Legal accountability of MNCs with supply chains in the garment in industry of Bangladesh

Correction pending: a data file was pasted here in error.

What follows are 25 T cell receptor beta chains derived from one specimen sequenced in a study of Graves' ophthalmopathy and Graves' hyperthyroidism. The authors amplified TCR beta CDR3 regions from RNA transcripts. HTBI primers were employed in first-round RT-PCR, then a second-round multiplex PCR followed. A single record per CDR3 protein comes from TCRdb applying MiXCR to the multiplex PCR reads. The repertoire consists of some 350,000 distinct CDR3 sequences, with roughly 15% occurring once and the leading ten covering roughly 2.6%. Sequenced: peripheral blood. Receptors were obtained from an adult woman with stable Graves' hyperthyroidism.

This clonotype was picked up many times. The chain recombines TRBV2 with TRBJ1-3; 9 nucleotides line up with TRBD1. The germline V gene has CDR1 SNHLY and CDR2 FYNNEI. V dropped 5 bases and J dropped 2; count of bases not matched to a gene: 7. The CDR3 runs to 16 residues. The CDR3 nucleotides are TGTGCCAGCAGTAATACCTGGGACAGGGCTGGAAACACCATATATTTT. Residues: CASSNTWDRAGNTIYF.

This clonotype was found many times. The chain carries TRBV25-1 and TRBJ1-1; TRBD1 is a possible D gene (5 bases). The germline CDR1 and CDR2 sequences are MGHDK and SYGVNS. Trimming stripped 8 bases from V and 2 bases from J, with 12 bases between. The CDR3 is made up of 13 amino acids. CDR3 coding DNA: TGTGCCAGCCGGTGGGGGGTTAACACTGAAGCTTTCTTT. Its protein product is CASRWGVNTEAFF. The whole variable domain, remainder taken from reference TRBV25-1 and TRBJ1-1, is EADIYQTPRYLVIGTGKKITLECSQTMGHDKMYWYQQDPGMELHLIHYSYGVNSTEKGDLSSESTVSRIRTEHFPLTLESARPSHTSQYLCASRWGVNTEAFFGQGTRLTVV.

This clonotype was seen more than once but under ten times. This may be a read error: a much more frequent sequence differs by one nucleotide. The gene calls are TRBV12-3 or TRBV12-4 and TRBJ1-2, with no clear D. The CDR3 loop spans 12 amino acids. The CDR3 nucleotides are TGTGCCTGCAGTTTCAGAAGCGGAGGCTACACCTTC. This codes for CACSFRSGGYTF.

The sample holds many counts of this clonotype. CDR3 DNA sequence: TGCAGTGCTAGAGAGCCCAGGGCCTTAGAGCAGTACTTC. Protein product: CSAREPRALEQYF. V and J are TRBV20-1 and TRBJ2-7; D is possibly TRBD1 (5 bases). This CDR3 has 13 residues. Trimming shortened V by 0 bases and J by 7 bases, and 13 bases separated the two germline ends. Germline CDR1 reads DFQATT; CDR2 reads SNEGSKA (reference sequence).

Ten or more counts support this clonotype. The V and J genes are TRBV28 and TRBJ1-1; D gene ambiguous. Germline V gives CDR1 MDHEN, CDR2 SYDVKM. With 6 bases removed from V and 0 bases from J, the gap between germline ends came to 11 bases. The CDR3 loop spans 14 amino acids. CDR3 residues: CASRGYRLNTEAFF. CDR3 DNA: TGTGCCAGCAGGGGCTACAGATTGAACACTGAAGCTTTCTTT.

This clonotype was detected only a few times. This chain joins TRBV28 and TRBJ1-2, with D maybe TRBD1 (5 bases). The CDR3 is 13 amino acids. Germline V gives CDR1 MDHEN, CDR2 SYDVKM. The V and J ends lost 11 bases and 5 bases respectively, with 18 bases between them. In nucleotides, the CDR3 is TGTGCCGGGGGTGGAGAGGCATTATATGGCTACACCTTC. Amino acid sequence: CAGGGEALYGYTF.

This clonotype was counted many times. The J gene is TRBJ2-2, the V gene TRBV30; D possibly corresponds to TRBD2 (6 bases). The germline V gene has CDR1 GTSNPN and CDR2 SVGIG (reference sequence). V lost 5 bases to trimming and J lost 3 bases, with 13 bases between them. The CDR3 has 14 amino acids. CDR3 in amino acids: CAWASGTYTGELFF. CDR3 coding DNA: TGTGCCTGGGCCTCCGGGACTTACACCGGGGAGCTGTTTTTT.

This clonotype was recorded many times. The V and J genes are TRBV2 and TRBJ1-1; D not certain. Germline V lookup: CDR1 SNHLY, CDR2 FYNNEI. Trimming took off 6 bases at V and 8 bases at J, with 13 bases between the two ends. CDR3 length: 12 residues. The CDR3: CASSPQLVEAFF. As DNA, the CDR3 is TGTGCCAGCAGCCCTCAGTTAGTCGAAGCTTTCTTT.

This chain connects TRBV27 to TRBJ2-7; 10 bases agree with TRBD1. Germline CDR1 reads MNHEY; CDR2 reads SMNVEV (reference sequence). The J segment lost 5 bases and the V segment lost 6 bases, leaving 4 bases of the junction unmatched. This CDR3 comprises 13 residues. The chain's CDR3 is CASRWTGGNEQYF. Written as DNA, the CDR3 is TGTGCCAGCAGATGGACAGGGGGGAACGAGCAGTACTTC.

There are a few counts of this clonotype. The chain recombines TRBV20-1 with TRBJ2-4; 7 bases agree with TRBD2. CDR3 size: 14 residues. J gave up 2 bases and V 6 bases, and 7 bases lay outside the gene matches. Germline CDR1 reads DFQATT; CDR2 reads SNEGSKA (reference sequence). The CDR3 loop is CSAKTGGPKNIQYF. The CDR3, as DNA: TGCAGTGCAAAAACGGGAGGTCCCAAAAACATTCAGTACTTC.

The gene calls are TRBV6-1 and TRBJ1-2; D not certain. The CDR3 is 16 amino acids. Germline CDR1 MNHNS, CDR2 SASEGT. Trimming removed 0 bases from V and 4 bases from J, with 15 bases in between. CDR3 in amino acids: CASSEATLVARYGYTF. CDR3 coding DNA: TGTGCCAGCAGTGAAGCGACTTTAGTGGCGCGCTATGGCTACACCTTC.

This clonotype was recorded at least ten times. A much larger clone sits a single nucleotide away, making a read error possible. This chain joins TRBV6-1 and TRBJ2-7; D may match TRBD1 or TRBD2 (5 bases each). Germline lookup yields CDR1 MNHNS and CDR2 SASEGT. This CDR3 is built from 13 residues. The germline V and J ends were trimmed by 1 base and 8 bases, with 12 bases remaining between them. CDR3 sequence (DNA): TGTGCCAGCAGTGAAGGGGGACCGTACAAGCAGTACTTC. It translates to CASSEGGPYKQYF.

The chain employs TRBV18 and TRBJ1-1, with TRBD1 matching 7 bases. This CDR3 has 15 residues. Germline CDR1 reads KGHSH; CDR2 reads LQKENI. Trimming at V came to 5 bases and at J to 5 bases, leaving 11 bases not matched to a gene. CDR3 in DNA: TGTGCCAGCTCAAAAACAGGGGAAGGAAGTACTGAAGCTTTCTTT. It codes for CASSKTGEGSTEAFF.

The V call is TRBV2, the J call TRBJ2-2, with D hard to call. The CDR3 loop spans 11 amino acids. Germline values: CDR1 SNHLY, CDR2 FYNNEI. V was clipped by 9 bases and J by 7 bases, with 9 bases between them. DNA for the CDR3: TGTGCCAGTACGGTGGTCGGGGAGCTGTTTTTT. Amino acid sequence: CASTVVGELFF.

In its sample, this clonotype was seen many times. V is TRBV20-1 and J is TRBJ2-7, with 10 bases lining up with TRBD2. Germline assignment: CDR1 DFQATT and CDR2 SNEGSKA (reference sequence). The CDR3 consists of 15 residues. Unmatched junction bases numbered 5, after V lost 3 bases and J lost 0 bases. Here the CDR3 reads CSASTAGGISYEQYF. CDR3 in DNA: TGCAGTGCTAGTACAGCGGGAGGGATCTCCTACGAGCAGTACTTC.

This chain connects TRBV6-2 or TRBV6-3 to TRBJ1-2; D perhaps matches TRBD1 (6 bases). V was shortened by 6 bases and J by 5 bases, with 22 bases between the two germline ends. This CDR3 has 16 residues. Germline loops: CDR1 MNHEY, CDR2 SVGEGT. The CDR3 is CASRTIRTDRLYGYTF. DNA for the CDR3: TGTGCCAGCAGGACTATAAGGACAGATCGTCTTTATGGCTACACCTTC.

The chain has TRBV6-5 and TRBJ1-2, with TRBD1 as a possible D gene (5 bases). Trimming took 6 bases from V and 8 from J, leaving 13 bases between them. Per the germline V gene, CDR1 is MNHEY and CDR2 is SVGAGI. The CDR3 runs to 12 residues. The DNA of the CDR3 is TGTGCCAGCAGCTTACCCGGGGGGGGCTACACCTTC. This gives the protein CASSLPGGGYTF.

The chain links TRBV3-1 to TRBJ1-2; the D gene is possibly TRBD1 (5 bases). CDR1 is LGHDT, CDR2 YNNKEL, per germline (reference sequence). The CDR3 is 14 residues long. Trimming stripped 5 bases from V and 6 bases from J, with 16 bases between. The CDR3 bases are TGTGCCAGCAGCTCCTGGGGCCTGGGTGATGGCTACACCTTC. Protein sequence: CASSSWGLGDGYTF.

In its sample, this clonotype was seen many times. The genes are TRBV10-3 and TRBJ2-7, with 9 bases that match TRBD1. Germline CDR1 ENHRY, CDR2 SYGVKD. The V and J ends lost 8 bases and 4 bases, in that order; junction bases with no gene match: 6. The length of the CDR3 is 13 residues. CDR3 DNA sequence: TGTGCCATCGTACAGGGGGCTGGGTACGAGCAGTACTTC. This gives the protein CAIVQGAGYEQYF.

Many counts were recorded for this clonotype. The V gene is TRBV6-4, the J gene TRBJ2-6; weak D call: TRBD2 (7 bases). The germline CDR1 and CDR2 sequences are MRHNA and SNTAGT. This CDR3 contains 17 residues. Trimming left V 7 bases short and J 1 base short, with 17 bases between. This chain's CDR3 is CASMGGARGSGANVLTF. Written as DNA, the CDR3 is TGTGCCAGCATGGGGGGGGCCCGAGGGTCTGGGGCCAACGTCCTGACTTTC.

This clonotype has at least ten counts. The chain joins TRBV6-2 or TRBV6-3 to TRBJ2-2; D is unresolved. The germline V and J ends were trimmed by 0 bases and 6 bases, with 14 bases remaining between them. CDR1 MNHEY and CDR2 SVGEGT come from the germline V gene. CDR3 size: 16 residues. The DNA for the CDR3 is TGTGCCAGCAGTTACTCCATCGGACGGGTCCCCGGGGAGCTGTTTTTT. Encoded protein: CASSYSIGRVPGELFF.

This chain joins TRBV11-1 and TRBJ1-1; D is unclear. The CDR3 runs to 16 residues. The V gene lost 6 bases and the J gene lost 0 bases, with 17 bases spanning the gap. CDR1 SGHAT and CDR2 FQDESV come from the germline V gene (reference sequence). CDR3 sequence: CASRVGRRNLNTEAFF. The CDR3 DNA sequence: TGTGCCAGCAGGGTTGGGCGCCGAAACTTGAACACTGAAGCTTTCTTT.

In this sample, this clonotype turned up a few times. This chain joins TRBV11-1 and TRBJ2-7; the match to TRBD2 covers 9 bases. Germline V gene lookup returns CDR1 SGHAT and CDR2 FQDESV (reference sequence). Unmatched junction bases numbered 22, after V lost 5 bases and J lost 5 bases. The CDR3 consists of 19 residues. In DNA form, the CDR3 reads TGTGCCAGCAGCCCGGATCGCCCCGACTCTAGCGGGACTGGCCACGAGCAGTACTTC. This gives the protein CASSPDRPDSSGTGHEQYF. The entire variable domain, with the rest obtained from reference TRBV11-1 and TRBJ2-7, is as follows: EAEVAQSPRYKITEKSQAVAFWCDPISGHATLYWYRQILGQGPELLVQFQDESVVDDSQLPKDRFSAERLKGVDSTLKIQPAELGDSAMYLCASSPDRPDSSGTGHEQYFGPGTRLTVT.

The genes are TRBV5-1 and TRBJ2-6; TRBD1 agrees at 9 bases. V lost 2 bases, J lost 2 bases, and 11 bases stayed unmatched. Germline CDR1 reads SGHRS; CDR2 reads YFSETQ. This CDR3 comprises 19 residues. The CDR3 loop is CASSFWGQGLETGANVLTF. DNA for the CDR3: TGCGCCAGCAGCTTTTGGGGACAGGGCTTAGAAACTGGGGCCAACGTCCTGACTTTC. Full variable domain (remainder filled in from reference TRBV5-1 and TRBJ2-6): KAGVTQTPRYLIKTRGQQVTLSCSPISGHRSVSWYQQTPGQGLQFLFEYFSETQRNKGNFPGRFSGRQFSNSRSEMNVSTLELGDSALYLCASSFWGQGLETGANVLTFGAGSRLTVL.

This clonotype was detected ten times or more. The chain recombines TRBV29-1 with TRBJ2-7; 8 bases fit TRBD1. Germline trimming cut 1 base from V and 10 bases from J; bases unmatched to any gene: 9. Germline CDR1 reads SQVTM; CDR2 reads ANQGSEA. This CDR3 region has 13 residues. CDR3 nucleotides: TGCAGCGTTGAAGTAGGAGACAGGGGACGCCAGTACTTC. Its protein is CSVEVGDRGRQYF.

The thesis points out the gap in regulation of multinational corporations when they operate in host countries and use supply chains. The thesis takes the Bangladeshi garment industry as a case study and identifies how workers are exploited and their human rights are abused. However, corporations can get away with murder due to the gap in regulation. The purpose of this thesis is to evaluate how corporations can be held legally accountable for human rights abuses in supply chains. Thus, it examines how international law obliges states and business to protect and respect human rights. Three jurisdictions are selected and their current laws on mandatory disclosures are evaluated and their shortcomings pointed out. It makes a comparative analysis of these laws juxtaposed to the recent mandatory human rights due diligence law in France. Finally, it establishes if directors can be held accountable for being negligent under the disclosure laws and what reforms are required overall.